The copper bell is another unique and intriguing art form practiced at Nirona. At copper bell house, the sweet melodious sound filled the air. Mr. Husen at copper bell house started making these copper bells when he was just 12. Now he is in his 70s. This family has been making these melodious copper bells and chimes for the past 7 generations. Mr. Husen gave us a live demonstration of how copper bells are made without any joints on the outer structure, just by fitting one part with another.
It was mesmerizing how his hammer turned a non-appealing sound into soothing musical delight. Mr. Husen has different sounds for cows and buffaloes. Some of his bells sound like birds chirping. Besides copper bells, the family also makes other musical masterpieces like chimes, xylophones, jhumar, etc.
3. The Lacquer Art, Nirona, Kutch
Walking past the colorful houses with ornate facades and artistic doors, we reached our final stop at Nirona, the traditional lacquer artisans. While waiting for the rest of the group to join, I strolled around the open courtyard of the mud house appreciating, the simplicity. We sat on a bench under the shade of a tree, while the artisans demonstrated how these natural lacquerware articles are made using simple handmade tools. The patterns include zig-zags, kaleidoscopic designs formed from bright and contrasting natural colors. The articles include simple kitchenware, toys and, furniture also.
The Lacquer art is practiced by a nomadic tribal community called Vadhas, who migrated from the Sindh area and settled in the Nirona region of Kutch. Traditionally, the lac was obtained from insects found in the forests. Later, the artisans began to collect and prepare lac from some trees.
Where is Nirona?
Nirona is a village in the Kutch region of Gujarat, situated around 40 km from Bhuj. The population of this village is a small quaint village is approximately 6000.
How to reach Nirona
Bhuj has the nearest Railway station and airport from Nirona, which connects it to other major cities in India. Public and private buses connect Nirona to other cities.
It took us around 1 hour 15 minutes to reach Nirona from Tent City, Dhordo.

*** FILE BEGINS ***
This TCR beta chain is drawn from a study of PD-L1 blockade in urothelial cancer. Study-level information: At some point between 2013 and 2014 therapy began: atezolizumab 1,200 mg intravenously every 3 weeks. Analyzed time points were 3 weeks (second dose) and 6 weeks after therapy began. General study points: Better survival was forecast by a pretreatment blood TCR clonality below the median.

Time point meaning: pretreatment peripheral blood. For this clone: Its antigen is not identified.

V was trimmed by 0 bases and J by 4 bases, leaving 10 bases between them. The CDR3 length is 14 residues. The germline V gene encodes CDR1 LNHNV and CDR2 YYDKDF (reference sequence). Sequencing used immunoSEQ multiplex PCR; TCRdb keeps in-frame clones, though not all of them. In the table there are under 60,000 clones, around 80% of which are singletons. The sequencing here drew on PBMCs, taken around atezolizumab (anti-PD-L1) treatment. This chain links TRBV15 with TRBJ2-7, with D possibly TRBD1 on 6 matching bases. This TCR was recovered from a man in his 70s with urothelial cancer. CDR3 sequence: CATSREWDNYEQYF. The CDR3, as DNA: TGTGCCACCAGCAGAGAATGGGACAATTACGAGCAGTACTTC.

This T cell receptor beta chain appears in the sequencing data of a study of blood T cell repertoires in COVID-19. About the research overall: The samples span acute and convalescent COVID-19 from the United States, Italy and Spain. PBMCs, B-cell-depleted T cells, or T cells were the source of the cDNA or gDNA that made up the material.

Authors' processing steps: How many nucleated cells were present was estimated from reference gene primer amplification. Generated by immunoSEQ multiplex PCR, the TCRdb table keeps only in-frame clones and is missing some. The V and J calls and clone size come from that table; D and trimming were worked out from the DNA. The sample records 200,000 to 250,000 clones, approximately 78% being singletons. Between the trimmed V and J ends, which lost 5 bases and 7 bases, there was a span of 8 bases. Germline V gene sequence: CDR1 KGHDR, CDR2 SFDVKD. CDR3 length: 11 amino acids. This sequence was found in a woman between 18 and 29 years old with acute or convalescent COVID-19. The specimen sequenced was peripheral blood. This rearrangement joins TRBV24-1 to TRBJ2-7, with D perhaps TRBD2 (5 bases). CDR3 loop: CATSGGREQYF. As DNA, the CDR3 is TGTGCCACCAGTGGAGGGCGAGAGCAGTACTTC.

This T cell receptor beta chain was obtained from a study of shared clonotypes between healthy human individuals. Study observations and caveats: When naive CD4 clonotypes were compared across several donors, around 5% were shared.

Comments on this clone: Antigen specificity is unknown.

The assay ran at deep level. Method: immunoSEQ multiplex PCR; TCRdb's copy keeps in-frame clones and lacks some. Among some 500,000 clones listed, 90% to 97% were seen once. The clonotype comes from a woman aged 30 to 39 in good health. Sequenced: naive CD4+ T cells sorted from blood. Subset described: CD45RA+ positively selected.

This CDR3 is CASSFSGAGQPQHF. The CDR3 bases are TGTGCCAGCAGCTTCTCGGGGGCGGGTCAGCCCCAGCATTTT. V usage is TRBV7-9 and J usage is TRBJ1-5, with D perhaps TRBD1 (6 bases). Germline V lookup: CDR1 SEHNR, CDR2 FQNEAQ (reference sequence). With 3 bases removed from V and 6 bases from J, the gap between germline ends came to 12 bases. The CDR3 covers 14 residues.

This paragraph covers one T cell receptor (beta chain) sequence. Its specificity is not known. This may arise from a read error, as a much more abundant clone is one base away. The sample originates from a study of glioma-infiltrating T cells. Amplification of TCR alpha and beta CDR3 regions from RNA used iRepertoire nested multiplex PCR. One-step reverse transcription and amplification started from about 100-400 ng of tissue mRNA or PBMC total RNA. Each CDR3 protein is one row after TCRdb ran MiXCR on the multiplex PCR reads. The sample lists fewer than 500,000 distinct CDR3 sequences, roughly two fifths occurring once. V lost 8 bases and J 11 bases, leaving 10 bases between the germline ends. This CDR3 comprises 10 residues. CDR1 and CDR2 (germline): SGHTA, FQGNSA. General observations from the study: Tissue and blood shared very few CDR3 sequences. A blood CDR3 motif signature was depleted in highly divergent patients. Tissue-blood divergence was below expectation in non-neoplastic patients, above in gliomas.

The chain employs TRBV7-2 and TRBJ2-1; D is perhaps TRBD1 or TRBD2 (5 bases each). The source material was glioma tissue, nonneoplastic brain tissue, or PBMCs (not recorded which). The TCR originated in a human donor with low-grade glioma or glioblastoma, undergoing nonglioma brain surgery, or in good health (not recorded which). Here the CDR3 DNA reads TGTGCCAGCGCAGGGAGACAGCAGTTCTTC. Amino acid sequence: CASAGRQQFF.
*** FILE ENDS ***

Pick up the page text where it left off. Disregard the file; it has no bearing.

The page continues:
Why visiting Nirona should be a part of your Kutch Itinerary?
If you plan to visit Kutch or Rann Utsav, including a visit to Nirona to your itinerary is highly recommended. It is because of 2 reasons.
1. This beautiful village is home is a treasure house of unique handicrafts and artforms. It is something you can see only in this part of India.
2. Shop for beautiful artifacts and understand the process of their creation. It is a paradise for art and craft lovers, even if you are not. Visiting this village itself is an enriching experience.
3. Nirona is approximately 70 km from Tent City Rann Utsav, and it hardly takes an hour to reach here.
How much time do you need in Nirona?
You can visit these three workshops and explore the art at leisure in 2-3 hours. However, you can spend more time if you wish to interact with locals and explore the village further.
The overall experience at Nirona
Some places touch your heart. Nirona is one such place for me. Spending time with the local artisans, understanding the process and hard work behind each handicraft was a humbling experience. It was an eye-opener to the rich heritage and the talent residing in every nook and corner of our country.
Some of the most memorable experiences in Nirona include strolling through the narrow lanes, soaking in the rustic beauty of houses, especially the colorful doors, interacting with curious children who followed us enthusiastically and showed us the path whenever we lost our way. The humble artisans answered our questions and showed us their art.
To sum it all, I am taking back the warmth and memories of this lovely village to cherish. I hope to visit this treasure house of art and culture again soon.
Special Thanks: Visiting Nirona was a part of the All India Influencers meet 2021 organised by the Ministry of Tourism and Gujarat tourism. Specially thanks to the Ministry of Tourism and Gujarat tourism for showing us the real treasure of Kutch along with many other soulful experiences.